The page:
While browsing EL&U I sometimes see people pointing out in their answer that some words have been used in an unusual way (or should I call it structure?), producing sentences like "the writer is using singular they / historical present / exclusive or / concessive may".

Sometimes, instead of being the word that's being used in a specific way, the noun in this adj+noun couple is just the name of the structure - like "Saxon genitive" (instead of being a "Saxon S") or "pragmatic strengthening", "open compound", "weak/strong collocation", etc.

Often, these adj+noun couples are very fancy and highly technical, like in the examples above.

Is there an umbrella term that encompasses all these adj+noun combinations that seem so common in linguistic discourse?

I sometimes need to ask people about what describes a part of discourse, so knowing what they are called would be useful.

Please note that I am not talking about the names of verbal tenses, but it's entirely possible they fall under the same umbrella.

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    Such terms exist in pretty much every field; I don't think there's a specific name for them, other than "linguistics terminology" or "grammatical terms."
    – alphabet
    Jun 1 at 23:45
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    (Some people here are Real Actual Linguists and they have the best words. The rest of us are just pretending.)
    – alphabet
    Jun 1 at 23:48
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    It's not just grammar or linguistics; go to a good hardware store and point to anything. You'll see that it has a name like that, sometimes much more fanciful than you'd expect. It's just the necessity of naming; the more things there are, the more ways there are to talk about them, and the longer their full names get. Jun 2 at 2:12
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    Are you wanting a term specific to linguistics, or a general term for all two-word expressions? And excluding three-word expressions like "past perfect tense" or "Great Vowel Shift"?
    – Stuart F
    Jun 2 at 8:27
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    It's a start to realise that [adjective] + [noun] strings exhibit cohesiveness along a continuum which can be approximated: free combination (eg 'small fish') ... weak collocation ( 'lowish income') ... strong collocation ('casual acquaintance') ... open compound ('mobile phone'). See compounds and phrases: compound nouns vs free combinations vs collocations. The semantic relation between the adjective and the noun can be of more than a few types. Jun 2 at 11:57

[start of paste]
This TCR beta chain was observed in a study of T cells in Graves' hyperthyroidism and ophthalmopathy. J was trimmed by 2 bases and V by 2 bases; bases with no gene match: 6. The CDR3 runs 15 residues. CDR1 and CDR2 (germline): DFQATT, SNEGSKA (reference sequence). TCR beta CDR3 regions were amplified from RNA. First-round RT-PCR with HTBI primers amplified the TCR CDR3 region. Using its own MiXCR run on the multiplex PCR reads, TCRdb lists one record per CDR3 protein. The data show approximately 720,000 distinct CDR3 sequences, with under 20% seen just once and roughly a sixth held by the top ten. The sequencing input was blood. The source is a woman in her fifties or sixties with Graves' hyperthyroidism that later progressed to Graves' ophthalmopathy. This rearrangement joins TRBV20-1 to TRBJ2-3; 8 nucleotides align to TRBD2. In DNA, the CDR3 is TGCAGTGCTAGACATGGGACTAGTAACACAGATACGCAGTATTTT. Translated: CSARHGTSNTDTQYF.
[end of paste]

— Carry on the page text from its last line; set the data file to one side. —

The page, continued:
2 Answers 2


This is generally referred to in cognitive science as categorization, and the adj+noun version specifically as subordinate categorization. A subordinate category is a subset of a category. For instance, phillips-head screwdriver is a subordinate of the category screwdriver. A specific screwdriver is an instance of a phillips-head screwdriver.

There are many open research problems in this area. In your case, you're applying something normally applied to the study of language to the results of the study of language, but the problems are quite general to language and concept development.


  • When I see someone pointing out that a certain sequence of words is being used in a special way that has a name, I don't think they are pointing out the "characterization" of that sequence of words, or are they? If I had the sequence of words and I wanted to know the name of the special way they're being used, would I ask for their "characterization"? It wouldn't feel natural to me, but maybe it's the right way to say it. Does my description in this comment fit your definition?
    – Zachiel
    Jun 5 at 21:17
  • Categorization, not characterization. The issue at hand is that objects, concepts, ideas and more are assigned into hierarchical categories. There is a good summary article on wikipedia: en.wikibooks.org/wiki/Cognitive_Science:_An_Introduction/….
    – jimm101
    Jun 5 at 21:45

Perhaps you're looking for the term rhetorical device?

A rhetorical device is any language that helps an author or speaker achieve a particular purpose (usually persuasion, since rhetoric is typically defined as the art of persuasion). But “rhetorical device” is an extremely broad term, and can include techniques for generating emotion, beauty, and spiritual significance as well as persuasion.


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